The political nonprofit group Tea Party Patriots told The Hill on Monday that it was launching a super PAC to target Republican incumbents. Problem is, the group actually launched the PAC, the Tea Party Patriots Citizens Fund, a year ago.
Jenny Beth Martin, head of both groups, told The Hill that the super PAC would focus on the 2014 Senate races in South Carolina, Kentucky and Mississippi.
After the super PAC's 1.0 launch, it raised $6.4 million in 2013 and spent more than $5.3 million. The vast majority of that spending did not go toward supporting candidates or organizing the grassroots, but instead went into raising more money through direct mail, telemarketing and list rentals. Overall, the group spent $3.4 million on these fundraising activities and nothing on independent expenditures in support or opposition of a candidate in 2013, according to its Federal Election Commission reports.
Establishment Republicans, including those working at the GOP's campaign committees, have frequently knocked tea party groups for attacking Republican incumbents as a means to raise money to pay their consultants.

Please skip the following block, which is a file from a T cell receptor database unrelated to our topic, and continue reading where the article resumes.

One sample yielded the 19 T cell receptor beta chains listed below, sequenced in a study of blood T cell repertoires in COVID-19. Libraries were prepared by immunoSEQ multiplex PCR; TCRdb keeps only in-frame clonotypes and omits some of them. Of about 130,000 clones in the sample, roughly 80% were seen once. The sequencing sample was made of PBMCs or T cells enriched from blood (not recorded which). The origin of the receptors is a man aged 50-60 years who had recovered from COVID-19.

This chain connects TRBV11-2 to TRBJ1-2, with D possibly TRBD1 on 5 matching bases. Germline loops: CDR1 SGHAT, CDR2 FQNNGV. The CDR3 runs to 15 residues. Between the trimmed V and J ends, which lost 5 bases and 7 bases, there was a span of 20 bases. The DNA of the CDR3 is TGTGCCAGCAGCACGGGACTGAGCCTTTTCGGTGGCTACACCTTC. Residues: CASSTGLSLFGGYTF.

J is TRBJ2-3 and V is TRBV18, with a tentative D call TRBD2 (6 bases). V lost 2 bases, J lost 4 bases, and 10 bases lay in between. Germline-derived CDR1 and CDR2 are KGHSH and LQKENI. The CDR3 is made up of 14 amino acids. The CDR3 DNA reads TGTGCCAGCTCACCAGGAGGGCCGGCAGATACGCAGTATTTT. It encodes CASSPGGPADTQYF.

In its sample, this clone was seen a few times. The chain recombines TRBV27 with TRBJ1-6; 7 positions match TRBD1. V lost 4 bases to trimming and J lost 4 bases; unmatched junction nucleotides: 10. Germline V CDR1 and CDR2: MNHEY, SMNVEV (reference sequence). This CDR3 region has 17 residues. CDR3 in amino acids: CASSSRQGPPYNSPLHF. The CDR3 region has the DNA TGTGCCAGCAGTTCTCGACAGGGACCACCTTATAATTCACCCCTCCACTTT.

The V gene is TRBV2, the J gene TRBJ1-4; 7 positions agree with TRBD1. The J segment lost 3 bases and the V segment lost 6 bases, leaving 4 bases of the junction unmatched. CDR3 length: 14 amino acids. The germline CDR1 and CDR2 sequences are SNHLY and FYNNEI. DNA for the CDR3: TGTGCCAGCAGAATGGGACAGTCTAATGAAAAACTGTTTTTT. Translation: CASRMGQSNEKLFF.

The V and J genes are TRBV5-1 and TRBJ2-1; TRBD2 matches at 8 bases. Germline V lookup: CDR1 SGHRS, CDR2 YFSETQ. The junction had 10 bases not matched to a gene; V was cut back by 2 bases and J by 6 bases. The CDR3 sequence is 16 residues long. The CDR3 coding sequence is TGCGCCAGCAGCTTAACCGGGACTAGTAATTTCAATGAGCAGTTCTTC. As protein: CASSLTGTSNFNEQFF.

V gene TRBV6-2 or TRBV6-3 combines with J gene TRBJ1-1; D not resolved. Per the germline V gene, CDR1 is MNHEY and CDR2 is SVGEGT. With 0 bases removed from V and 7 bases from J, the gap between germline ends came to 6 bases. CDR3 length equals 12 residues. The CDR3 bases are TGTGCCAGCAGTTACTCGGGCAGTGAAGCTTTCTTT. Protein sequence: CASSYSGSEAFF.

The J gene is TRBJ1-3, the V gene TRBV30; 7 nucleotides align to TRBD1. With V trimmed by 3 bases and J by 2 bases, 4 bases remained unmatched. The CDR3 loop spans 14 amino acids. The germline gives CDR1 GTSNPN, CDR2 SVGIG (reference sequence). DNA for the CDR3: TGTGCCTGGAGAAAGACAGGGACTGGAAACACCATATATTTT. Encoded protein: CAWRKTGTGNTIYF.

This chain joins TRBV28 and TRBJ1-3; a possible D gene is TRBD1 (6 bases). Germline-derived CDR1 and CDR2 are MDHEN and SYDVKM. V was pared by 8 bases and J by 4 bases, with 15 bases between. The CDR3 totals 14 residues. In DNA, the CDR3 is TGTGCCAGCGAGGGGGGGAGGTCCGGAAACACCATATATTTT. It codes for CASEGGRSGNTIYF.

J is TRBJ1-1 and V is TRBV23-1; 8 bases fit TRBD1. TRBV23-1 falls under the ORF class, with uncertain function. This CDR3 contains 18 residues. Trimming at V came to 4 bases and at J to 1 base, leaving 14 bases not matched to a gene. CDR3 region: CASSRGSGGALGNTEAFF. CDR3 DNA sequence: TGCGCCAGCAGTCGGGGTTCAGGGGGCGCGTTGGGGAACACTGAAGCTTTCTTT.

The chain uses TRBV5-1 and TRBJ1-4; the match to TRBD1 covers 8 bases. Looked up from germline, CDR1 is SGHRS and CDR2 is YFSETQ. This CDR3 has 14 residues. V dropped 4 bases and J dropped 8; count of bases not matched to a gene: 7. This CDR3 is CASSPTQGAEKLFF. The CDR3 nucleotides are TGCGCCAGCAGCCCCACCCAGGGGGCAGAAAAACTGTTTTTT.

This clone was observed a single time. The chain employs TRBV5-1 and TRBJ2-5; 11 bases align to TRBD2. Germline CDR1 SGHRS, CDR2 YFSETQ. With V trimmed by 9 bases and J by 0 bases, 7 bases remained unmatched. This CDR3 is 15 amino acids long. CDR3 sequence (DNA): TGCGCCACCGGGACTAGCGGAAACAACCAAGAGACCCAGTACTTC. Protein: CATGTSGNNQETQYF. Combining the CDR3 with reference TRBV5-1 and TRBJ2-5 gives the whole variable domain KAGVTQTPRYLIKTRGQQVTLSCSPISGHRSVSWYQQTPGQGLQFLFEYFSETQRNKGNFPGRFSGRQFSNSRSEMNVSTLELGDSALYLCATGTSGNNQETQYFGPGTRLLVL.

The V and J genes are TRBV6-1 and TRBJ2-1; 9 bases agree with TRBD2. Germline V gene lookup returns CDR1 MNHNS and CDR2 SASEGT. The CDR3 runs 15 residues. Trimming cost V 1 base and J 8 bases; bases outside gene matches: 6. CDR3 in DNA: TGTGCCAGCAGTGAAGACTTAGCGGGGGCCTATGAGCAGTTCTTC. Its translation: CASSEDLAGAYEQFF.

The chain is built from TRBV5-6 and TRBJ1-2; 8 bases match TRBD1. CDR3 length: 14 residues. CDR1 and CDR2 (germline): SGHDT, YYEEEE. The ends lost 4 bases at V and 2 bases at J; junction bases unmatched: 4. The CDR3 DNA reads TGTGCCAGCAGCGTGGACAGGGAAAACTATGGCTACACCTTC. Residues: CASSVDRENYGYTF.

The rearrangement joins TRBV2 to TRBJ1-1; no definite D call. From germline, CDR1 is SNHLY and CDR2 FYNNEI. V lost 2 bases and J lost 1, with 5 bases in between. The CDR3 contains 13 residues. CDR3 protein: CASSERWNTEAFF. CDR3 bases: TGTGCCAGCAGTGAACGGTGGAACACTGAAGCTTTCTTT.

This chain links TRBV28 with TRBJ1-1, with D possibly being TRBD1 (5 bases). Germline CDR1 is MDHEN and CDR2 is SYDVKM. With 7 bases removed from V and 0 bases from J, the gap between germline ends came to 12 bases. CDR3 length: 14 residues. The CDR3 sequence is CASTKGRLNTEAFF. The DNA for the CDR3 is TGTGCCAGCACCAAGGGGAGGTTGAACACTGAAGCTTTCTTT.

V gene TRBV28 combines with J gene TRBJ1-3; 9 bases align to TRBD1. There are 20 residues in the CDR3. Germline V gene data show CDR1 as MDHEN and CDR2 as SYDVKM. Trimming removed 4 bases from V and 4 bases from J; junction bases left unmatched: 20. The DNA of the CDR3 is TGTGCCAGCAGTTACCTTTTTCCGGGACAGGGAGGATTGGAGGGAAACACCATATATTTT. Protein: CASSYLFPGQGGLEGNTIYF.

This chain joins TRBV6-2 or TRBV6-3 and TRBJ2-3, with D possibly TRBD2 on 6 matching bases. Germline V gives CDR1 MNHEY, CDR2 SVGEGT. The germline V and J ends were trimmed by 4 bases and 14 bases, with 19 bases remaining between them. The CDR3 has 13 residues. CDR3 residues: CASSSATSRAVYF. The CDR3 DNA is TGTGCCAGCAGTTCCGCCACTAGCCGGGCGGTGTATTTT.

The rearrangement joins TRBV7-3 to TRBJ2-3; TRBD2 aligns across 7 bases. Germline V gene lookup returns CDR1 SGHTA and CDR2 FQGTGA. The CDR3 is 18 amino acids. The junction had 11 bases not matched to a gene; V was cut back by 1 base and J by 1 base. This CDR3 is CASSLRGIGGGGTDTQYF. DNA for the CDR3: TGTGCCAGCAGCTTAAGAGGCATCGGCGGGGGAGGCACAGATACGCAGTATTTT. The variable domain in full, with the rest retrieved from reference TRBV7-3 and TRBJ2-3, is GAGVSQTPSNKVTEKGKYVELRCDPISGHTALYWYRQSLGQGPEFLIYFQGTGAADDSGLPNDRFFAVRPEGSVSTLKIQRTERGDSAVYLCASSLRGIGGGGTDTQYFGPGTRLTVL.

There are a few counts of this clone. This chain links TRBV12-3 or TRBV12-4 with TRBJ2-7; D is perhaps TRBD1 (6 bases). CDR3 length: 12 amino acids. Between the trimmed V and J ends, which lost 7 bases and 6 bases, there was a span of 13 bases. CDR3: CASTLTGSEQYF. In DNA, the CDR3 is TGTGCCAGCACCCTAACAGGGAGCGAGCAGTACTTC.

A Tea Party Patriots spokesman told The Huffington Post on Thursday that though the super PAC is "technically a year old," the 2.0 launch represents "an announcement of their strategy and a fundraising plan to get ready for 2014."
In a statement on the super PAC's website, Martin said it would work to organize grassroots activists.
"Think of the Citizens Fund really as 'community organizing for conservatives,'" she said. "What makes us different is simple: We're the only SuperPAC with tens of thousands of grassroots activists across the country, and we will make sure they get what they need to elect conservatives and hold elected officials accountable."
Martin told HuffPost that with the 2.0 launch, the super PAC is "launching our initiatives for this year."
"Our primary focus last year was to raise money for our initiatives this year," she said. "Ninety-nine percent of our donors are small donors -- it's a different way to raise money."
"We want to make sure we maintain our grassroots culture," Martin added.
Questions were raised by Mother Jones in 2012 about how the nonprofit arm was spending the millions it had raised.
Zach Carter contributed reporting.